The psychological effects can even emerge from small comments.

“Is your hair real?”

“How do you get your hair like that?”

“What are you mixed with?”

These questions mostly derive from white individuals who cannot imagine a black girl with features they do not seem inherently ‘Black’.

I’ve heard the same “glorifying” questions for a span of twenty-two years. It only took a week after getting hired at my new job for a coworker to comment on my hair.

I write of these recurring and small but impactful instances in my life with self-reflection and self-awareness today, however, when I was young and naive, the comments affected my social life. Emigrating from Quebec, I left everything behind when I moved to South Florida, including my friends. Starting anew, I believed I was going to make some great friends but a year later I found myself alone. I was later told by someone I knew in class that this black girl named Jordan Reese spread rumours about me in school. How “I thought I was better than everyone because I have good hair”. How I let my hair out on purpose to “show my hair off.” Being shy and fearful of confrontation of any kind at the time I subsequently began wearing my hair in a bun. It became hard for me to make friends, because I closed myself off to people. The psychological effects of this contribute to my life today.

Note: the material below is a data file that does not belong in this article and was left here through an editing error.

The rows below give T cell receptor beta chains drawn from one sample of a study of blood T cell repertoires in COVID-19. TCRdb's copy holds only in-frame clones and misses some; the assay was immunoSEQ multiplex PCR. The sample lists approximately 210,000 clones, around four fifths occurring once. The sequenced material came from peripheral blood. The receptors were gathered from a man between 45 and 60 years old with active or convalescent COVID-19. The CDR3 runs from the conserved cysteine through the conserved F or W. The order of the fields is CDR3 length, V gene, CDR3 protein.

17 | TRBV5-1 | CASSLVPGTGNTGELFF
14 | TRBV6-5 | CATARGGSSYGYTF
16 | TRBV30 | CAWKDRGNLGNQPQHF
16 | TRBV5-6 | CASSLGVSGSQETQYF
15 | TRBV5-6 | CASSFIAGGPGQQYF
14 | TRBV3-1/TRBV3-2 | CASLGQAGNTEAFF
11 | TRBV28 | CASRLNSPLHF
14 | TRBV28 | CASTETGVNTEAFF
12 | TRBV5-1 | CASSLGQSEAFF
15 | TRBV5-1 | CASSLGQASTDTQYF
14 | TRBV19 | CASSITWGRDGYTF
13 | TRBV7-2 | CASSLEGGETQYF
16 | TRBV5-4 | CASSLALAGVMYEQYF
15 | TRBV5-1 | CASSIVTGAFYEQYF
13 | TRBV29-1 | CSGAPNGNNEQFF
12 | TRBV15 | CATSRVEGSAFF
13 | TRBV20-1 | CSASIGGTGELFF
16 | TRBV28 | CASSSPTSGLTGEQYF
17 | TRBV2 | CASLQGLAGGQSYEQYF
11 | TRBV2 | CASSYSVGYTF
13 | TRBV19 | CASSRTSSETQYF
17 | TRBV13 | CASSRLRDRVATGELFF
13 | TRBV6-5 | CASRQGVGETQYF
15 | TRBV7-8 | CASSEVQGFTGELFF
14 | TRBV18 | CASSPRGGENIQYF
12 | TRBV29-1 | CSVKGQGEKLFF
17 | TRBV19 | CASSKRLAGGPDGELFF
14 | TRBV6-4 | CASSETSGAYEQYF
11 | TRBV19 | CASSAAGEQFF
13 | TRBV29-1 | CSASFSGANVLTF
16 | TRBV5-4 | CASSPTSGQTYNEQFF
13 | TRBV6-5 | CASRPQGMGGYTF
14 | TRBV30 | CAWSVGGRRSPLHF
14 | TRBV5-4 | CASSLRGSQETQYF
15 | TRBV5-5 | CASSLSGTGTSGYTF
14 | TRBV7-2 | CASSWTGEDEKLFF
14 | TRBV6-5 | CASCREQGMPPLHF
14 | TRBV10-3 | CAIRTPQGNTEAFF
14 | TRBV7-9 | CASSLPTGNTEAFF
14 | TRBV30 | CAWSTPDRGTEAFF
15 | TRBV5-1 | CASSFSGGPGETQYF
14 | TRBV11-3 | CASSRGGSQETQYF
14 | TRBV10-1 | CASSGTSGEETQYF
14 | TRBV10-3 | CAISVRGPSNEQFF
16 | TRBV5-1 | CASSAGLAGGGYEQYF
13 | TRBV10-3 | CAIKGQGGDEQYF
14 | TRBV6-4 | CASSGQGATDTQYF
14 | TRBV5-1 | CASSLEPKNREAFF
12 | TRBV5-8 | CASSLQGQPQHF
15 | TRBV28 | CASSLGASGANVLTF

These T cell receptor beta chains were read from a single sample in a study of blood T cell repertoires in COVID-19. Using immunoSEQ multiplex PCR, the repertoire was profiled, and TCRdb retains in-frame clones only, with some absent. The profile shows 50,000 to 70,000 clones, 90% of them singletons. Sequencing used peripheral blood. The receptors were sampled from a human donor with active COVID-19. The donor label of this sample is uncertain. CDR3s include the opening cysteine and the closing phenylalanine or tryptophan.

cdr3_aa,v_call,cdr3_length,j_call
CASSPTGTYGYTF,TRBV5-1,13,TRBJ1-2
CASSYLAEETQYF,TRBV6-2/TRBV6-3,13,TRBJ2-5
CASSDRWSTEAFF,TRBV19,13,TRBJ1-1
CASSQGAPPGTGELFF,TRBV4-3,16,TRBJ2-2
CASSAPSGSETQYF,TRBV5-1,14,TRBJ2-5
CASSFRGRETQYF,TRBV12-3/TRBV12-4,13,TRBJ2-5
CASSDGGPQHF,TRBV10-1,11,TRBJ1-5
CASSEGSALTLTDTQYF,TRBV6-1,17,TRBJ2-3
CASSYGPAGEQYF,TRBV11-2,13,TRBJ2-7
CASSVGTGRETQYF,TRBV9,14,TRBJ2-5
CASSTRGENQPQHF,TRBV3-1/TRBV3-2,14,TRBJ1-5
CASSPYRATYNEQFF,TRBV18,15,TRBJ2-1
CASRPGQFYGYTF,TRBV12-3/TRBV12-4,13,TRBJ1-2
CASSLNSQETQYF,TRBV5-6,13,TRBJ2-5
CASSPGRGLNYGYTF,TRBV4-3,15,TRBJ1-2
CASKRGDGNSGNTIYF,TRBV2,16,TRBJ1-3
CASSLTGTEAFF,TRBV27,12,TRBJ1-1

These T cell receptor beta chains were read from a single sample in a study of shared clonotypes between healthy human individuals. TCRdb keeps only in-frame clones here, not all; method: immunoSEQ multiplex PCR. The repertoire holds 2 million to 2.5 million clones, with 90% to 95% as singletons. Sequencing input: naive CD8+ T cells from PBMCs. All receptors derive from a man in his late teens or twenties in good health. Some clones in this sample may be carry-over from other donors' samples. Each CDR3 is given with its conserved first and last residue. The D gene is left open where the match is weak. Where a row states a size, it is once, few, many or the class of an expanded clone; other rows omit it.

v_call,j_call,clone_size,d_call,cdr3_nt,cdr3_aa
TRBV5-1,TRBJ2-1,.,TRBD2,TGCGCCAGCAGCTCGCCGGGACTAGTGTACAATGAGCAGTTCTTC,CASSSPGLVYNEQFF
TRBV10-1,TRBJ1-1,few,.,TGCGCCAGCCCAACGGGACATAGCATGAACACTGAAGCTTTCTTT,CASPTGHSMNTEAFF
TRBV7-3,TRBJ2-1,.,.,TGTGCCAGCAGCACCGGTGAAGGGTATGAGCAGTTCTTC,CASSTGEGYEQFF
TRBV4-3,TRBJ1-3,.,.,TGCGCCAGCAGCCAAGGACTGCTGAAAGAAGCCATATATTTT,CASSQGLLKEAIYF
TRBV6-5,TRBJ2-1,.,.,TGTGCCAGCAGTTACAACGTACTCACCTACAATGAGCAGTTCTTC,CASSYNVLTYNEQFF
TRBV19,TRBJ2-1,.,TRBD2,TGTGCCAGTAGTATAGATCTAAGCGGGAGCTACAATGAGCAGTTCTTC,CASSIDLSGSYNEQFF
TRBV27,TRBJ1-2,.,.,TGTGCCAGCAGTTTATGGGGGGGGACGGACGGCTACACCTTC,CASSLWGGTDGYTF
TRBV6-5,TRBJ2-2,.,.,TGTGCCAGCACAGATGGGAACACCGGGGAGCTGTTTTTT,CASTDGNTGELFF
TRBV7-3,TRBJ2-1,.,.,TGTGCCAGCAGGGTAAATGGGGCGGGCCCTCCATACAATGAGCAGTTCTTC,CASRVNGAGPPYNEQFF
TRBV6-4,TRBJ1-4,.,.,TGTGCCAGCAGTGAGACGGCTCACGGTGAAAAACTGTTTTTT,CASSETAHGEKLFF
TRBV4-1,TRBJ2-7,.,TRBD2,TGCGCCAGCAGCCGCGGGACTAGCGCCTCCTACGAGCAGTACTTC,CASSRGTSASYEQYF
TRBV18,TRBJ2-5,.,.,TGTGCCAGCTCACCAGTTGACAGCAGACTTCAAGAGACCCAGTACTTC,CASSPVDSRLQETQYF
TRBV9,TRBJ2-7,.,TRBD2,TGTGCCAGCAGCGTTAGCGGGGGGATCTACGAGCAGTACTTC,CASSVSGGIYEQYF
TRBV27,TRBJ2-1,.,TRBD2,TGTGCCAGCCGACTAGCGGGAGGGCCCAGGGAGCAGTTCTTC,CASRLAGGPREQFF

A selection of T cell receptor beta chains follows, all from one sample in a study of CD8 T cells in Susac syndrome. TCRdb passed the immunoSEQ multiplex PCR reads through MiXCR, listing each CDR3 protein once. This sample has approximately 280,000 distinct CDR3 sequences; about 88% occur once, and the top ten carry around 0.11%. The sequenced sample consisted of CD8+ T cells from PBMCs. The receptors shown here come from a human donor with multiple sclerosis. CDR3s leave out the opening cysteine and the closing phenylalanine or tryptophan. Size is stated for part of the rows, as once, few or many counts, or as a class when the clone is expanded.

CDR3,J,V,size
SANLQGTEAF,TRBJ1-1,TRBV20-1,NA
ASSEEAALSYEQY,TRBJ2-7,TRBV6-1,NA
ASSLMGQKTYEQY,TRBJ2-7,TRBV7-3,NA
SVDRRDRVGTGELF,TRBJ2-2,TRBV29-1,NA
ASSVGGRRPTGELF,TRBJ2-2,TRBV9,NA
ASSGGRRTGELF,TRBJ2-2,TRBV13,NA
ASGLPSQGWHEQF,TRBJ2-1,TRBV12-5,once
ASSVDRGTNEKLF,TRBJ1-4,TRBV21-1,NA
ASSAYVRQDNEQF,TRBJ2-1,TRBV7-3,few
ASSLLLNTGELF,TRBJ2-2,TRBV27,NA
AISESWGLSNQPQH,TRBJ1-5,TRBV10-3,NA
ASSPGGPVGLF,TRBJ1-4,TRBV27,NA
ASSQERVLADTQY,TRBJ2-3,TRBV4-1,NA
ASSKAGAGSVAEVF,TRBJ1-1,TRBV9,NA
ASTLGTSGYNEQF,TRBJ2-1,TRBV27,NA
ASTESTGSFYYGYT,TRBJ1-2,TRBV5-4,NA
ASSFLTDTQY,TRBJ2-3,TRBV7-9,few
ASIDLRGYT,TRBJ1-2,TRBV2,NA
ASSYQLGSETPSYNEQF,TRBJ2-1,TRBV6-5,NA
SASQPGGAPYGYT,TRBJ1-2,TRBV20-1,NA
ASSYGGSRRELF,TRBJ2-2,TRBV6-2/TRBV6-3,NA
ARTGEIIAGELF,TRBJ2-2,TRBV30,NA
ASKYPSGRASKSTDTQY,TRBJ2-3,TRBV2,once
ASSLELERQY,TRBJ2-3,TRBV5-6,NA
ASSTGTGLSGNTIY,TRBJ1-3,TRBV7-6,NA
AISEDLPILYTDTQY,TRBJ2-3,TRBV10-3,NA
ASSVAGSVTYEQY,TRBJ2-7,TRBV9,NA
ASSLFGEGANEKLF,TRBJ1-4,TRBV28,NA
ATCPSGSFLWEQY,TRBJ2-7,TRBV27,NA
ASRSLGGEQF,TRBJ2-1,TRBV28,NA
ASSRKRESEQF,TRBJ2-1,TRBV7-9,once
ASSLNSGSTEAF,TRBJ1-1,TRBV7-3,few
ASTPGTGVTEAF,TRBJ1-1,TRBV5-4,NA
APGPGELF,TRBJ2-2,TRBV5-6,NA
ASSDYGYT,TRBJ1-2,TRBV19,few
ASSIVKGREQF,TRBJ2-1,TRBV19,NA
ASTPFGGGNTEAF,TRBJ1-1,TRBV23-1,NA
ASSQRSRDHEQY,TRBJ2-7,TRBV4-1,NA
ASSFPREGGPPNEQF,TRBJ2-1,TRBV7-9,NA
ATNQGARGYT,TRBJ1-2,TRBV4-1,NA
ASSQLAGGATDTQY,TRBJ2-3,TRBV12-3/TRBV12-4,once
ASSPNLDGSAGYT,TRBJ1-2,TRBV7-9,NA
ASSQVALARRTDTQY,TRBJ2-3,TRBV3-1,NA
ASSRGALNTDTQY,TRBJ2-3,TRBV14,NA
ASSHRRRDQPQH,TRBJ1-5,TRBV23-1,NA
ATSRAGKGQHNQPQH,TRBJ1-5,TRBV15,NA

Being conditioned to feel more superior or inferior to others due to small, meaningless-to-worth, and uncontrollable factors such as skin color, hair texture, and nationality to name a few, defiles the human psyche and sense of self-worth in a devastating way; the black community crumbles within. I believe these persistent validations or lack-there-of, is one of the main causes for future ill-perceived senses of self. We need to love ourselves, every part of ourselves, no matter the hair texture, skin color, or facial features.

REPORTER: Rachelle Barrett

THE VOICE, Gravity Magazine, 2020